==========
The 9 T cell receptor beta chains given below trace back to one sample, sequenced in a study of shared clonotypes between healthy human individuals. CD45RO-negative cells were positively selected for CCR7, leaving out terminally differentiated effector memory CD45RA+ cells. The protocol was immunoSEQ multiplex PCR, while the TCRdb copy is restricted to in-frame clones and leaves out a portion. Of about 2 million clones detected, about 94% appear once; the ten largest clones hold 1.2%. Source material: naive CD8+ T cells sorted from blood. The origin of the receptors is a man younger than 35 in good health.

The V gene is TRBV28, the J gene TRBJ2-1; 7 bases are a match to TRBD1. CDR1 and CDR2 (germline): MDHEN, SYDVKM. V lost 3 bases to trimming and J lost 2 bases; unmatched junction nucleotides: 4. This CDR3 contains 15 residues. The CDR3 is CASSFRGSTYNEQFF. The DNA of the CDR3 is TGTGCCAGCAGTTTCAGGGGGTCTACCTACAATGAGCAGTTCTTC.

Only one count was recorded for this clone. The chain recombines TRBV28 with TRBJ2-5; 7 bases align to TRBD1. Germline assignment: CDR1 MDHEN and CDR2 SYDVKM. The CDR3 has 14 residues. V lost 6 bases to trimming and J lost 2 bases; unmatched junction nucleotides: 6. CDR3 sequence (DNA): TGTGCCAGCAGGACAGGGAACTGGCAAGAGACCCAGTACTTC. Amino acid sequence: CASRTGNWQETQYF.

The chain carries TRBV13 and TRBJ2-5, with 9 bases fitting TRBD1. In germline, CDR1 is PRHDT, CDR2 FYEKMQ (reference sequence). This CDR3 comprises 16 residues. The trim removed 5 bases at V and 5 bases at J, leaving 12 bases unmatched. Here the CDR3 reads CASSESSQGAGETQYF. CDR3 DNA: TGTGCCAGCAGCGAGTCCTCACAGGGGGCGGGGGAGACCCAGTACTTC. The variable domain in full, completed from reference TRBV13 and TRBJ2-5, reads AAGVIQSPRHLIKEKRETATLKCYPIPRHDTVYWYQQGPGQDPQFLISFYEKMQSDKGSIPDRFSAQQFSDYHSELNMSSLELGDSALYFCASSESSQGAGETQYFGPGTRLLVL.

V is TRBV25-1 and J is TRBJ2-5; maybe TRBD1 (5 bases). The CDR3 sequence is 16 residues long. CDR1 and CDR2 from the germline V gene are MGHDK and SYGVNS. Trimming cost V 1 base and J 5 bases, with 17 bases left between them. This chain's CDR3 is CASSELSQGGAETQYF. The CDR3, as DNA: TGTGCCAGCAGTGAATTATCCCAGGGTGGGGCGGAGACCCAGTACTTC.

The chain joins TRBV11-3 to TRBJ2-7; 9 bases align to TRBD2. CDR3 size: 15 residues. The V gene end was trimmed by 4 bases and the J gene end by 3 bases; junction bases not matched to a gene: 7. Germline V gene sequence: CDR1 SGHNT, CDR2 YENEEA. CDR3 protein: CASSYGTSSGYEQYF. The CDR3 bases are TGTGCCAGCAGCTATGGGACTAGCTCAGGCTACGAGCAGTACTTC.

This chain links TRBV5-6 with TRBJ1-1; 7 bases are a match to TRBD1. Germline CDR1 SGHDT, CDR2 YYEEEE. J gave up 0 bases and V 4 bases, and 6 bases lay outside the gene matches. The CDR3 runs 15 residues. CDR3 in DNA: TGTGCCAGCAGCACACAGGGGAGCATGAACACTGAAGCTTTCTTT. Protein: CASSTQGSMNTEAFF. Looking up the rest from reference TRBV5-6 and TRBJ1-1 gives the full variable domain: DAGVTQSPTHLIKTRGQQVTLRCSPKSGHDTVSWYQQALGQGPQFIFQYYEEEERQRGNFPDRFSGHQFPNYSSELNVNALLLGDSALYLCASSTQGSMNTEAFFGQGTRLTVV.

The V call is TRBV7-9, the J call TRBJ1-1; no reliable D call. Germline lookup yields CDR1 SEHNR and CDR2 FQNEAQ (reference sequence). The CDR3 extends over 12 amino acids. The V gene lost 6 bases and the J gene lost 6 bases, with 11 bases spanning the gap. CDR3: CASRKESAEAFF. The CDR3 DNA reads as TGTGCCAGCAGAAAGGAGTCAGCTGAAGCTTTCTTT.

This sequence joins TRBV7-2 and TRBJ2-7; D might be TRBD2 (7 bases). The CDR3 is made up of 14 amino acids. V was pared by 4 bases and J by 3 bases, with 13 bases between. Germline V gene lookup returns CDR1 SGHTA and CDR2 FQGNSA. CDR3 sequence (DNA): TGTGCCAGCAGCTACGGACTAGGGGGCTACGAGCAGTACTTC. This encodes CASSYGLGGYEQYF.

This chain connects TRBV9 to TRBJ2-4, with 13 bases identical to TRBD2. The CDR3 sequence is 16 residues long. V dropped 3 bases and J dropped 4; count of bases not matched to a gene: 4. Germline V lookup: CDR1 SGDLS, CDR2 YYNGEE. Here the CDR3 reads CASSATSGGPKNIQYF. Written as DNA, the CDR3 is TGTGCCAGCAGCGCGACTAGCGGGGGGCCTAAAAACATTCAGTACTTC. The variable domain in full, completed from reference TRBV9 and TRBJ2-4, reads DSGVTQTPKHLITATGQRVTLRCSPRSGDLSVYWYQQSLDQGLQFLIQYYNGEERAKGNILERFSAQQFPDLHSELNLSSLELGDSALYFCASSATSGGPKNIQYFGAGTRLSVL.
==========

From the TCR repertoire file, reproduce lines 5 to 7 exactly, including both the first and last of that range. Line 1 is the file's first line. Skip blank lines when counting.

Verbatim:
V is TRBV25-1 and J is TRBJ2-5; maybe TRBD1 (5 bases). The CDR3 sequence is 16 residues long. CDR1 and CDR2 from the germline V gene are MGHDK and SYGVNS. Trimming cost V 1 base and J 5 bases, with 17 bases left between them. This chain's CDR3 is CASSELSQGGAETQYF. The CDR3, as DNA: TGTGCCAGCAGTGAATTATCCCAGGGTGGGGCGGAGACCCAGTACTTC.

The chain joins TRBV11-3 to TRBJ2-7; 9 bases align to TRBD2. CDR3 size: 15 residues. The V gene end was trimmed by 4 bases and the J gene end by 3 bases; junction bases not matched to a gene: 7. Germline V gene sequence: CDR1 SGHNT, CDR2 YENEEA. CDR3 protein: CASSYGTSSGYEQYF. The CDR3 bases are TGTGCCAGCAGCTATGGGACTAGCTCAGGCTACGAGCAGTACTTC.

This chain links TRBV5-6 with TRBJ1-1; 7 bases are a match to TRBD1. Germline CDR1 SGHDT, CDR2 YYEEEE. J gave up 0 bases and V 4 bases, and 6 bases lay outside the gene matches. The CDR3 runs 15 residues. CDR3 in DNA: TGTGCCAGCAGCACACAGGGGAGCATGAACACTGAAGCTTTCTTT. Protein: CASSTQGSMNTEAFF. Looking up the rest from reference TRBV5-6 and TRBJ1-1 gives the full variable domain: DAGVTQSPTHLIKTRGQQVTLRCSPKSGHDTVSWYQQALGQGPQFIFQYYEEEERQRGNFPDRFSGHQFPNYSSELNVNALLLGDSALYLCASSTQGSMNTEAFFGQGTRLTVV.